print('minus window', the_median - lower_confidence)
print('upper window', upper_confidence - the_median)
#print(resistances)
fig, ax = plt.subplots(1, 1)

ax.hist(resistances, bins=250)
plt.axvline(lower_2SD, color='yellow')
plt.axvline(upper_2SD, color='yellow')
plt.axvline(lower_3SD, color='green')
plt.axvline(upper_3SD, color='green')
plt.axvline(the_median, color='red')
plt.axvline(lower_confidence, color='orange')
plt.axvline(upper_confidence, color='orange')

ax.set_xlabel('Resistance (ohm)')
ax.set_ylabel('Count')
#plt.show()
plt.savefig('R_hist.jpg')
plt.close()

Of course, I do not ask for a debug, but if you want to check it out yourself, feel free to use the code. I will debug when I can, as I would like to understand what is going on.

Edit: I figured out the mistake, sorry. (Facepalm, shameful face). I will correct it. The histogram is correct I think. But not the error bars, as you have pointed out.

Uncertainties that doesn't vary much from the Gaussian (which makes sense, assuming the histogram has no hidden surprises).
minus window 28.76204359267797
upper window 34.91842045829611
Updated plot

This seems a perfect cautionary tale to me. .

fluidistic said:
minus window 28.76204359267797
upper window 34.91842045829611

If you can't be accurate, at least be precise...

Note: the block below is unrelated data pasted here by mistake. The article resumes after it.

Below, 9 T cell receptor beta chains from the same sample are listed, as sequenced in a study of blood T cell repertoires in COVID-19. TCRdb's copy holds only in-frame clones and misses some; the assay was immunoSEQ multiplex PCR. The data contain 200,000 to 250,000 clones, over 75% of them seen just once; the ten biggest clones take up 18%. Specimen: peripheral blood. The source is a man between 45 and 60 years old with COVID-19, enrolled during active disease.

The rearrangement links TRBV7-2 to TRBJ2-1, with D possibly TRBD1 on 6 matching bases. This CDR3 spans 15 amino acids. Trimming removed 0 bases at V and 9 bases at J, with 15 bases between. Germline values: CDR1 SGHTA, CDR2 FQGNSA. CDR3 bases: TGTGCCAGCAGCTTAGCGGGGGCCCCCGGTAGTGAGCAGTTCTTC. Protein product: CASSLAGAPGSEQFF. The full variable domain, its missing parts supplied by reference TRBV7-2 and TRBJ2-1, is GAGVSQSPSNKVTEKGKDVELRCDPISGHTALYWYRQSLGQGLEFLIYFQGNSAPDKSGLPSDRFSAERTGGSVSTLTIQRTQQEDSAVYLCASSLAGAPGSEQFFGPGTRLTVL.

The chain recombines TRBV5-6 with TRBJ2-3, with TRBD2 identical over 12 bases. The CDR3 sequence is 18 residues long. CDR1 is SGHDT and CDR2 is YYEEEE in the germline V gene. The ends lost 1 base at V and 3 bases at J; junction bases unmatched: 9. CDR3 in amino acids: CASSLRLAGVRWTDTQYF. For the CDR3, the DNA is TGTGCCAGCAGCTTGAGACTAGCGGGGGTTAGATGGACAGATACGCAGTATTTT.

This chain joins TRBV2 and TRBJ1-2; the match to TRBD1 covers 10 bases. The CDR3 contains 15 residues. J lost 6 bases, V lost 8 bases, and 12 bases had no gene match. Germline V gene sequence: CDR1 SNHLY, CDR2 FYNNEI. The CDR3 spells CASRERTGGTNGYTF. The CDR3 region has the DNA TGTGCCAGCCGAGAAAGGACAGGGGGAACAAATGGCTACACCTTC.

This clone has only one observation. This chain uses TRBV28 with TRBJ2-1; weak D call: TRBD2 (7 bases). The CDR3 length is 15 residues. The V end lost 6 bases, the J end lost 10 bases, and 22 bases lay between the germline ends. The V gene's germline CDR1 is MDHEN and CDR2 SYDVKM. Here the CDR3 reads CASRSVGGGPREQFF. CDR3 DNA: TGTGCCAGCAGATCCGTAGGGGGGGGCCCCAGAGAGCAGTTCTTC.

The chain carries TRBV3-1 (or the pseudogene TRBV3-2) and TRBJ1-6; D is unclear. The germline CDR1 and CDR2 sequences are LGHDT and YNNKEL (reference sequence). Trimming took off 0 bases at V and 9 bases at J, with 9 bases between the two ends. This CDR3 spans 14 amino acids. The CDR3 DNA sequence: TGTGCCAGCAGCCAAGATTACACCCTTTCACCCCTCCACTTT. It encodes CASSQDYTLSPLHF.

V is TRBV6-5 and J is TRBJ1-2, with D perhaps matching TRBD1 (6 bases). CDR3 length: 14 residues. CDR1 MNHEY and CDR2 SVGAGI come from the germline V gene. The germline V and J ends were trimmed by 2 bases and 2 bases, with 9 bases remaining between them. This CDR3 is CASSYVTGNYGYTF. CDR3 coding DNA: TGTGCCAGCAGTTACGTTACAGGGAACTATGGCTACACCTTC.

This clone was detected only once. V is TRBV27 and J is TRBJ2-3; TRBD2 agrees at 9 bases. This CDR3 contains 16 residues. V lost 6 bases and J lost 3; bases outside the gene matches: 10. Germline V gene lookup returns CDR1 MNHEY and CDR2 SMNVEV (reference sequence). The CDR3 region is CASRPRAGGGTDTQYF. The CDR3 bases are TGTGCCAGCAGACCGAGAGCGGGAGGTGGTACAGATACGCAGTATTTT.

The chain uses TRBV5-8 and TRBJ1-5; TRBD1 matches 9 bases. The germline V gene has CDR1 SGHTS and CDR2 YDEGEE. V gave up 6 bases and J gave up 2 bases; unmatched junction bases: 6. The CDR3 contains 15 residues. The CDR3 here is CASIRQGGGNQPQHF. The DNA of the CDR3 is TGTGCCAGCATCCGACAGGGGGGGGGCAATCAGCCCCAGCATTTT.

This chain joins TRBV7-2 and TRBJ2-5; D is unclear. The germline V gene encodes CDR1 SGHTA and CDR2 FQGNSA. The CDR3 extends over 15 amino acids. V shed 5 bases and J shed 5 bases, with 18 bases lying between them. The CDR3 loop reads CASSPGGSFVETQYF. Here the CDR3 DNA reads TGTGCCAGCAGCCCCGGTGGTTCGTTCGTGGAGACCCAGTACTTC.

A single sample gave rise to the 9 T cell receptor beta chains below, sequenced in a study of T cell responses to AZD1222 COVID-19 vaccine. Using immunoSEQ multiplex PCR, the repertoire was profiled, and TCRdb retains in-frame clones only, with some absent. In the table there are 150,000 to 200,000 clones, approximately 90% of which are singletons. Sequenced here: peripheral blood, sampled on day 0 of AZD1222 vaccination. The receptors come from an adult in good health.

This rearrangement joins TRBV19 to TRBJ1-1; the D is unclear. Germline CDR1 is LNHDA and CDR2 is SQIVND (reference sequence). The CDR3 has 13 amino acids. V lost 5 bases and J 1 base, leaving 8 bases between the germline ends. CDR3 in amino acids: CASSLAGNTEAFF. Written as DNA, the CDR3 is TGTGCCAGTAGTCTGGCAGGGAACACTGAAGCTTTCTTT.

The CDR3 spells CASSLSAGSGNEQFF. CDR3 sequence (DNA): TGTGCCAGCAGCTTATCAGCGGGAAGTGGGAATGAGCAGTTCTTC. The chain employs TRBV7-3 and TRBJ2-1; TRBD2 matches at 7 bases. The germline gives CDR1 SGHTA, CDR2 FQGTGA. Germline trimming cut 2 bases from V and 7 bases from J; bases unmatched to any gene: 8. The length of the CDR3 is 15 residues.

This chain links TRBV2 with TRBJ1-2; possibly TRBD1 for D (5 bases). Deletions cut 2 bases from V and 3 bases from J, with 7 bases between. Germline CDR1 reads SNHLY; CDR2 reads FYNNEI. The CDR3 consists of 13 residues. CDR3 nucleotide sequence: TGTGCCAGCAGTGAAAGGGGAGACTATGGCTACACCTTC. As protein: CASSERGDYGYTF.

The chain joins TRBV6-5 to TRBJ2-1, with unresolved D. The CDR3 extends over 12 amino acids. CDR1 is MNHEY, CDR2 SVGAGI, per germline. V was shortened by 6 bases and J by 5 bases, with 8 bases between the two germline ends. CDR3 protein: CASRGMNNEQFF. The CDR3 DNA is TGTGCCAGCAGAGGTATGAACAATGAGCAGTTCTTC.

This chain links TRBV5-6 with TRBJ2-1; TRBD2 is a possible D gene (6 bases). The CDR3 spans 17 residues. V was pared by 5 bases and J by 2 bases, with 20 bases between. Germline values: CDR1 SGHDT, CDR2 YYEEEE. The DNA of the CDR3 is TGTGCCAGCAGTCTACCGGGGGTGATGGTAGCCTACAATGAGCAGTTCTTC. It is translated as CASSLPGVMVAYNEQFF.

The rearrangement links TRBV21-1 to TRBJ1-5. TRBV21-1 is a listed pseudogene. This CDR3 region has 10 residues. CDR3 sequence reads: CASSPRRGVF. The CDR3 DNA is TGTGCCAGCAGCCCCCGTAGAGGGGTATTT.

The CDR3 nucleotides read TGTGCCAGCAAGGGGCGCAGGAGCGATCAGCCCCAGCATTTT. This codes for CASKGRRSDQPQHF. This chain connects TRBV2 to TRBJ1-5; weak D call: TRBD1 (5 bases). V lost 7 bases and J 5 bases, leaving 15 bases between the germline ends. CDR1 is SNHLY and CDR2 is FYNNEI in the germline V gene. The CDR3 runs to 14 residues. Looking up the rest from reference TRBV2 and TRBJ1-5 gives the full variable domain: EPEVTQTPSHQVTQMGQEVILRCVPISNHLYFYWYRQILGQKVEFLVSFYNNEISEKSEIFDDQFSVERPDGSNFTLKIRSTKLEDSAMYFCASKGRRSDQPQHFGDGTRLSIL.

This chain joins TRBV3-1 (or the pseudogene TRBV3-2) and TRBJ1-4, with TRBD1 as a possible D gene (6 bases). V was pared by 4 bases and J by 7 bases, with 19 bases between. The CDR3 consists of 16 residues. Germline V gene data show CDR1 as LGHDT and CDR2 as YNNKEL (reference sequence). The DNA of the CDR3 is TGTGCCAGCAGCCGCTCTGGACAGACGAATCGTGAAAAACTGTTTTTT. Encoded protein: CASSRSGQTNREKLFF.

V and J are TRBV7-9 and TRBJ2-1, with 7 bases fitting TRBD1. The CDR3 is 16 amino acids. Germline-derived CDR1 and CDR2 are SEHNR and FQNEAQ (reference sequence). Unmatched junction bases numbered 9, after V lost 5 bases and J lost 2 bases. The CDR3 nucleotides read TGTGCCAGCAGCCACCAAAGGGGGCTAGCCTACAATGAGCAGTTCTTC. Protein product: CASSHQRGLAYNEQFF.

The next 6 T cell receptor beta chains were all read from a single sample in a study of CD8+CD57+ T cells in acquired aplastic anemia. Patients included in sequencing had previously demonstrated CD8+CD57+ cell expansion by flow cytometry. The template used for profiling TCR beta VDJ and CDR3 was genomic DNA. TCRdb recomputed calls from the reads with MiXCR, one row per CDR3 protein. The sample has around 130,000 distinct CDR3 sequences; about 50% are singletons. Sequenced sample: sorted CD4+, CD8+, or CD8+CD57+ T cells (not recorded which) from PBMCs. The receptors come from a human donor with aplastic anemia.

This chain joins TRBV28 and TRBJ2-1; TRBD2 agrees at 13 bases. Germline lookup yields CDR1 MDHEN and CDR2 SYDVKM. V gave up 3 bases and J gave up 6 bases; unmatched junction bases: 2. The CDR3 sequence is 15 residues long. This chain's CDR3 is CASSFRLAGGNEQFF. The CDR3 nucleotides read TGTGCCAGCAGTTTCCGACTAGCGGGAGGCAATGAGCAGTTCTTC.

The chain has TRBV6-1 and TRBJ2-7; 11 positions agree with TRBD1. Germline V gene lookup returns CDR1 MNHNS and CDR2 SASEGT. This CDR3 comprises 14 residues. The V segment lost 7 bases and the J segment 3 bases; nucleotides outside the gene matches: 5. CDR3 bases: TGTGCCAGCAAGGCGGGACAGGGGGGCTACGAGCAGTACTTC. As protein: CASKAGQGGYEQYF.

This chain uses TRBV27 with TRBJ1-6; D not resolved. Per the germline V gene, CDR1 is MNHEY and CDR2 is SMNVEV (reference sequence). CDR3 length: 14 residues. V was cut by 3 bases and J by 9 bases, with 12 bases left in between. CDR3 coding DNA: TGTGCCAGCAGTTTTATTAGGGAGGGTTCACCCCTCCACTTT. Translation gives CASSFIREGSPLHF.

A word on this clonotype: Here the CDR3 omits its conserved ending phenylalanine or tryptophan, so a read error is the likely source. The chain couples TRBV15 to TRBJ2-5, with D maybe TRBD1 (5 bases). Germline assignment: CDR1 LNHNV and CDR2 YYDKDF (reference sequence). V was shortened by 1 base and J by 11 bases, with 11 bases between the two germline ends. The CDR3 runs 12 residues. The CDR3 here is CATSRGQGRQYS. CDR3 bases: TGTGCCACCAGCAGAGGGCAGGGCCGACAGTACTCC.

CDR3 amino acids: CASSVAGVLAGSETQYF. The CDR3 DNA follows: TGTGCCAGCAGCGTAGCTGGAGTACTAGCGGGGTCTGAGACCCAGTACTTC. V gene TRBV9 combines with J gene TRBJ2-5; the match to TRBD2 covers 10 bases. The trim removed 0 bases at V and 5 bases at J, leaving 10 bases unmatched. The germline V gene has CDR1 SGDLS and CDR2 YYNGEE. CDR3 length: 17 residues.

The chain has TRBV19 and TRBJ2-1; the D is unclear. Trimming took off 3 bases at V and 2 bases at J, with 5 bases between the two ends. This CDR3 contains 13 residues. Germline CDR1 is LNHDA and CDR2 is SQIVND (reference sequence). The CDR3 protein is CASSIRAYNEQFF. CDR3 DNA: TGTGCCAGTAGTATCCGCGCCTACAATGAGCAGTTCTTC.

atyy, FactChecker, hutchphd and 1 other person
hutchphd said:
This seems a perfect cautionary tale to me.
It looks like the Monte Carlo simulation was only a couple of simple lines of code that were always correct. It was the data post-analysis that went wrong. The real cautionary tale might about a broader issue: The assumed zero correlation of the voltage and current through a (fixed?) resistance. That is something to be concerned about no matter what approach is taken. IMHO, there can be less emphasis on difficult theoretical analysis and more on frequent, fundamental, issues like whether variables are correlated, self-selecting samples, and other sources of bias that are so often overlooked.

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fluidistic
FactChecker said:
It looks like the Monte Carlo simulation was only a couple of simple lines of code that were always correct. It was the data post-analysis that went wrong. The real cautionary tale might about a broader issue: The assumed zero correlation of the voltage and current through a (fixed?) resistance. That is something to be concerned about no matter what approach is taken. IMHO, there can be less emphasis on difficult theoretical analysis and more on frequent, fundamental, issues like whether variables are correlated, self-selecting samples, and other sources of bias that are so often overlooked.